Publication of the 2017 Annual Progress Report on Actions to Address Unfinished Housing Developments
“Number of ‘ghost’ estates further reduced by 91% since 2010”
Minister for Housing and Urban Development Damien English TD, today (7 March, 2018) published the sixth annual progress report and seventh housing survey on tackling the issue of unfinished housing developments.
This reveals a “91% reduction in the unfinished developments since 2010 from almost 3,000 to 256. 2017 saw the resolution of 165 developments”.
Minister English was speaking at the launch of the report that includes the results from the 2017 National Housing Development Survey which tracks progress on unfinished housing developments since 2010. Among the key findings of this year’s survey are:
Minister English indicated that his objective is to resolve all remaining unfinished housing developments especially those within high market demand locations and strive for 100% turnaround.
The Minister acknowledges the results of the 2017 survey which indicate that the parts of developments that are occupied are, in the vast amount of cases, now well established and finished to a good standard. Minister English added “in the last twelve months we have resolved 165 developments and intend to build on that success with a further push in 2018 to resolve as many as possible of the remaining unfinished developments.”
Local authorities and on-the-ground teams have excellent local knowledge and have signalled that a number of sites with ‘unfinished’ elements are now coming back in for new planning permission. In a number of cases this was at pre-planning stage and throughout 2018 should move on to the determination of planning applications clearing the way for development subject to developer capacity, funding and demand.
Unfinished Housing Development teams established in local authorities to address the ‘unfinished’ issue have gained enormous experience and knowledge in matters of successful resolution from enforcement through to bonds and effective collaboration with receivers and financial institutions. This knowledge and expanded capabilities can also now be applied towards matters of Taking in Charge and Vacant Homes Action Plans with the need for Empty Homes Officers.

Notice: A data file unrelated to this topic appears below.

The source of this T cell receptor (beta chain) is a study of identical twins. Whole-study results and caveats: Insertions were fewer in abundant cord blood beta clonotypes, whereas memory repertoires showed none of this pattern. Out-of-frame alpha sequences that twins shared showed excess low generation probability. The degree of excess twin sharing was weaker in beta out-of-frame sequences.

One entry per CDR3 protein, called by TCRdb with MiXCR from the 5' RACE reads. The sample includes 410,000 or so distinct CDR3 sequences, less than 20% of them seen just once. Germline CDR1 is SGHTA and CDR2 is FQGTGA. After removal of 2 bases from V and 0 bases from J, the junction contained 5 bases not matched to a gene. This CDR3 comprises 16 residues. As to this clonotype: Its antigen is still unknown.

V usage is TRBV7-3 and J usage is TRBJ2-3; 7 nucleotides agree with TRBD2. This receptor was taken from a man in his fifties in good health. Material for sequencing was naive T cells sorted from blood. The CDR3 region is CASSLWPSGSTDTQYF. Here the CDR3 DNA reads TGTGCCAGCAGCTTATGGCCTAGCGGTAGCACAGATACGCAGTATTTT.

In conclusion, the Minister signalled that “in the last twelve months we have resolved 165 developments and intend to build on that success with a further push in 2018 to resolve as many as possible of the remaining unfinished developments. I am very pleased with the progress made by my Department and look forward to working with Department officials and local authorities in reducing the number of unfinished developments further throughout 2018.”
The Summary Report is available here; http://www.housing.gov.ie/sites/default/files/publications/files/unfinished_housing_developments_-_2017_annual_progress_report_0.pdf
Castle Court apartments in Dublin’s city centre was officially opened today (December 4th 2018) by Minister Damien English, TD, Minister of State at the Department of Housing, Planning and Local Government.
The Housing Agency purchased the apartments using a €70m revolving fund established under Rebuilding Ireland, the Government’s action plan for housing and homelessness. Following refurbishment, the Housing Agency transferred the properties to Peter McVerry Trust. The Trust expect that all the new residents will be in their homes before Christmas.
Castle Court is located close to Christ Church in the heart of the city. This development is a modern 4 storey apartment building built in the 1990’s. It contains 13 homes comprising of 7 one-bed apartments and 6 two-bed apartments.
Speaking about the project John O’Connor, CEO of the Housing Agency said: ‘It is a good day when people, who have been in temporary accommodation, finally get the keys to a new home. We are delighted to assist Peter McVerry Trust, and other housing bodies, in the delivery of much needed homes’.